Some solo commuters on California’s busy freeways are just dying to figure out a way to drive in the carpool lanes.
So that was one of the first things that came to mind last week when a news story broke about how a Southern California woman drove around for 10 months with a decomposing – or (in some reports) mummified – corpse in the passenger seat of her 1997 Mercury: Did that get her access to the carpool lane?
Opinions vary. Legal scholars say to use the carpool, or High Occupancy Vehicle lanes, a car must have two or more live people inside. (Would that mean someone in the trunk could be counted? I suppose so, but it might prove sticky to explain if you were pulled over and challenged about what you were doing.)
However, it does not appear that the California Motor Vehicle Code specifies the word “live”, although the legal community has suggested use of the words “people” or “people” in this context implies a live person. Animals, or other non-human creatures, don’t count either.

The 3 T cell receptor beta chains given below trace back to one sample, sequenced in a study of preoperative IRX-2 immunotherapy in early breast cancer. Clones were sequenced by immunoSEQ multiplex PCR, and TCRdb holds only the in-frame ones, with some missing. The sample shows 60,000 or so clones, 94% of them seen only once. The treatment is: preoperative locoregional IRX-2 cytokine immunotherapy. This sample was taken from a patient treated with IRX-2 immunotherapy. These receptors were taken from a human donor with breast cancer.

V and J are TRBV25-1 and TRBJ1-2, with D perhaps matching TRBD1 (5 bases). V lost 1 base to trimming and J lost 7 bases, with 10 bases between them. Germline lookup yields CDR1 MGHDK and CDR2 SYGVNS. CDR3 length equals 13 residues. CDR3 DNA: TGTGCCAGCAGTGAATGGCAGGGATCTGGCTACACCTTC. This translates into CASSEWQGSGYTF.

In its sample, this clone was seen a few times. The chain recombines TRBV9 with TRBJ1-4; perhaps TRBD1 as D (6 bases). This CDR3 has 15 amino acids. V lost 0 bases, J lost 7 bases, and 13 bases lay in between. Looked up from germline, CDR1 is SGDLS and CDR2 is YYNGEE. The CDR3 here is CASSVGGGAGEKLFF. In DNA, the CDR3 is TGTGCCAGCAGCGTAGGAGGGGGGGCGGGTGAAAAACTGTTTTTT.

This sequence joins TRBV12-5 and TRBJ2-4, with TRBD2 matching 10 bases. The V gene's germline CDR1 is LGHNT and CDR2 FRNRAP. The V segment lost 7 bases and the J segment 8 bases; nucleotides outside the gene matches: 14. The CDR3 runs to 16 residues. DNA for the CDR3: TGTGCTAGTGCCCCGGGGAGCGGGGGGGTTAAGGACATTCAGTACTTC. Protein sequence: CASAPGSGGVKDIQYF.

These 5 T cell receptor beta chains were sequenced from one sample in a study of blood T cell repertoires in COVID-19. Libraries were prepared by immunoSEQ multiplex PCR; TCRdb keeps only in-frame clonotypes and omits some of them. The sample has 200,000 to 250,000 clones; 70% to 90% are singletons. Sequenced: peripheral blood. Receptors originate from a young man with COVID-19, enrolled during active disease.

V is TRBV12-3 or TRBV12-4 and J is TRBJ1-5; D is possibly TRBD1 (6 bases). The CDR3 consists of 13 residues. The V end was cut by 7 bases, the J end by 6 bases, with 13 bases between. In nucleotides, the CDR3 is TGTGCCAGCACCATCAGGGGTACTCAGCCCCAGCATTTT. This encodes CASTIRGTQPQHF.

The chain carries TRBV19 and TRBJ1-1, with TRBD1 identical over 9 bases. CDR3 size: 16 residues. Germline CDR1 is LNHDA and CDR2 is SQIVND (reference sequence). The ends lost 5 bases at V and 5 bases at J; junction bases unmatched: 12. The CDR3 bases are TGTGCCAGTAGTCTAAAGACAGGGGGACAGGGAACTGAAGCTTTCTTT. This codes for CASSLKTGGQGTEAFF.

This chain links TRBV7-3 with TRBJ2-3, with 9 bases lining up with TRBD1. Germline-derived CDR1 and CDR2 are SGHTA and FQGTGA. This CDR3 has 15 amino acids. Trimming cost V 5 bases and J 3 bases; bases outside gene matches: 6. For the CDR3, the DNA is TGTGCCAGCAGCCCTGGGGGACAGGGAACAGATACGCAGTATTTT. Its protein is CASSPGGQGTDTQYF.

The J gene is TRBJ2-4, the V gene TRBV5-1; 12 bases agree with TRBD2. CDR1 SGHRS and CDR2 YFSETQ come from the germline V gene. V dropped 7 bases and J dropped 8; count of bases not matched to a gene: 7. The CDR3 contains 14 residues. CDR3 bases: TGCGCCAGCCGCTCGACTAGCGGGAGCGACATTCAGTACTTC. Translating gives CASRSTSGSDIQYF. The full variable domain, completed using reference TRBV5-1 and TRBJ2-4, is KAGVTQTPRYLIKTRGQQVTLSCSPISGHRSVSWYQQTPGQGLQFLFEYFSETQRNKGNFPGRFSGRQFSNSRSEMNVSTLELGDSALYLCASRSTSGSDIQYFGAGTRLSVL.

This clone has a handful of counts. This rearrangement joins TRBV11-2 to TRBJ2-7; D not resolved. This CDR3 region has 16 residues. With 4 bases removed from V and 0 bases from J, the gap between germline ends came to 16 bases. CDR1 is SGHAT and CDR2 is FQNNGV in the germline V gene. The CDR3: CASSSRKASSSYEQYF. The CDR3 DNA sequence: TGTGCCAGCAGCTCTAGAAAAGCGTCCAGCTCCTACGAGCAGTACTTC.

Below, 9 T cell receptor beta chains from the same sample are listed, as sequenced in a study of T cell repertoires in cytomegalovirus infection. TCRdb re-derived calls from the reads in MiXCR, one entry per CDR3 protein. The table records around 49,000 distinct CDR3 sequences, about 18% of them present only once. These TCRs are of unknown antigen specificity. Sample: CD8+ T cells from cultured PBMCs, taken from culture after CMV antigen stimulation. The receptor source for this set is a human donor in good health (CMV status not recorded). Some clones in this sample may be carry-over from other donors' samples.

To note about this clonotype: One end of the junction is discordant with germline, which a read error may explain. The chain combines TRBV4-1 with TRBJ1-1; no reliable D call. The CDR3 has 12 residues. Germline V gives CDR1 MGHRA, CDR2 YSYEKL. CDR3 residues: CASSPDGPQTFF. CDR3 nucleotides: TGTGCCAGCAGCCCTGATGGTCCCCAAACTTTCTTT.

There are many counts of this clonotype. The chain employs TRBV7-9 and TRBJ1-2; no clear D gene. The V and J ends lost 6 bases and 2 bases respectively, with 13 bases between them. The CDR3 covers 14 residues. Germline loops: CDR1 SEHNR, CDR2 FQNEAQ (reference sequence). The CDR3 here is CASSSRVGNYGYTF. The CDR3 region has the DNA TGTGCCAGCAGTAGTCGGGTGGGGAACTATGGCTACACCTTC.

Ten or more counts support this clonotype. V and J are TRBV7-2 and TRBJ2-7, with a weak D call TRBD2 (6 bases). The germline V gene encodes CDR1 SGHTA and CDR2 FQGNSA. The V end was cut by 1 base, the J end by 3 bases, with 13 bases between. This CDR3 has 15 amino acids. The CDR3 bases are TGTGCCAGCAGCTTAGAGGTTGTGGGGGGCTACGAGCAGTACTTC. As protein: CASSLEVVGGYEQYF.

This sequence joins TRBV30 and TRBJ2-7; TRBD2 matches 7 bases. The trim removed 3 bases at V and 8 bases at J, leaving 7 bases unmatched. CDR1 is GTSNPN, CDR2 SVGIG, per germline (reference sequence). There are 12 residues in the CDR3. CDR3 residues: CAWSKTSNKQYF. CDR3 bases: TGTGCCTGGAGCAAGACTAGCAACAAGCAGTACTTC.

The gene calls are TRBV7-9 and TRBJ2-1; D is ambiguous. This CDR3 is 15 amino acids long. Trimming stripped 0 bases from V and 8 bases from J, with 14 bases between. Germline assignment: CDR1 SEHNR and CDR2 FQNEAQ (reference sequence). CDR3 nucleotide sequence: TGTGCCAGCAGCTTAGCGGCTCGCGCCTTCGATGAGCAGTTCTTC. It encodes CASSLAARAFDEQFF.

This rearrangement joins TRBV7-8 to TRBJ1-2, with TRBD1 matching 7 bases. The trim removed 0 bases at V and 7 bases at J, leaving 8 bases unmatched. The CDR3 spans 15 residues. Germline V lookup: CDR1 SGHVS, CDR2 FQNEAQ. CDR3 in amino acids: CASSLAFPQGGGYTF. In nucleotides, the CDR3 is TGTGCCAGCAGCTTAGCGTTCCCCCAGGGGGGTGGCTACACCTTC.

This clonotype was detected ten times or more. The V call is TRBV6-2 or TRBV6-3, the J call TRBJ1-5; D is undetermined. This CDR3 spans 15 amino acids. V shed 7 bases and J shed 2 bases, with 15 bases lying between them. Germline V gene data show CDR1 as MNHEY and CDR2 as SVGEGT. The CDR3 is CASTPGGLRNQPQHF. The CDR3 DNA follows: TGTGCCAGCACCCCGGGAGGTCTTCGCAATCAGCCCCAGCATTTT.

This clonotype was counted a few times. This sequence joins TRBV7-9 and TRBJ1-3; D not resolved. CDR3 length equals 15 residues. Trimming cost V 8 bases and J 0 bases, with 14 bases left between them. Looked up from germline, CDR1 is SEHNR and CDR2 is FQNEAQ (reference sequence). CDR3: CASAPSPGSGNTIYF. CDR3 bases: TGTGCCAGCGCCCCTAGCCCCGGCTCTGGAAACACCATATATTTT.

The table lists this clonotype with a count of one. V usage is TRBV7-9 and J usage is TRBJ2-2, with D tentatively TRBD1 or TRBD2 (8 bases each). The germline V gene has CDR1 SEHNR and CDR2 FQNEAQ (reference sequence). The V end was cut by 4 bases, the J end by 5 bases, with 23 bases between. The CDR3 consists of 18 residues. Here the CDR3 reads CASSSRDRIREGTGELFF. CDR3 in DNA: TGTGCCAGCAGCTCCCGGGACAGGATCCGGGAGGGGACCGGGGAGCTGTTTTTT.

There was allegedly a legal challenge to the “live person vs. dead person” issue a while back when a hearse driver in the carpool lane was pulled over and cited for having as his only passenger a body in a casket. But I cannot find an actual, cite-able case that substantiates this.
Pregnant women – no matter how far along – also do not count as more than one person, for carpool lane purposes, prior to giving birth.
There have, of course, been well-documented incidents of carpool-hungry drivers strapping things into their passenger seats such as dummies (remember the “Safety Man”, ladies?), inflatable party dolls, and scarecrows.
The best advice for solo commuters who want to travel in the carpool lane: Buy an electric car, alternative fuel vehicle, or certain types of high-m.p.g. hybrids (sadly, in early 2011 these will no longer be legal for traveling alone in California carpool lanes, either).
Either way, please leave the corpse somewhere more appropriate to rest in peace.
October 25, 2010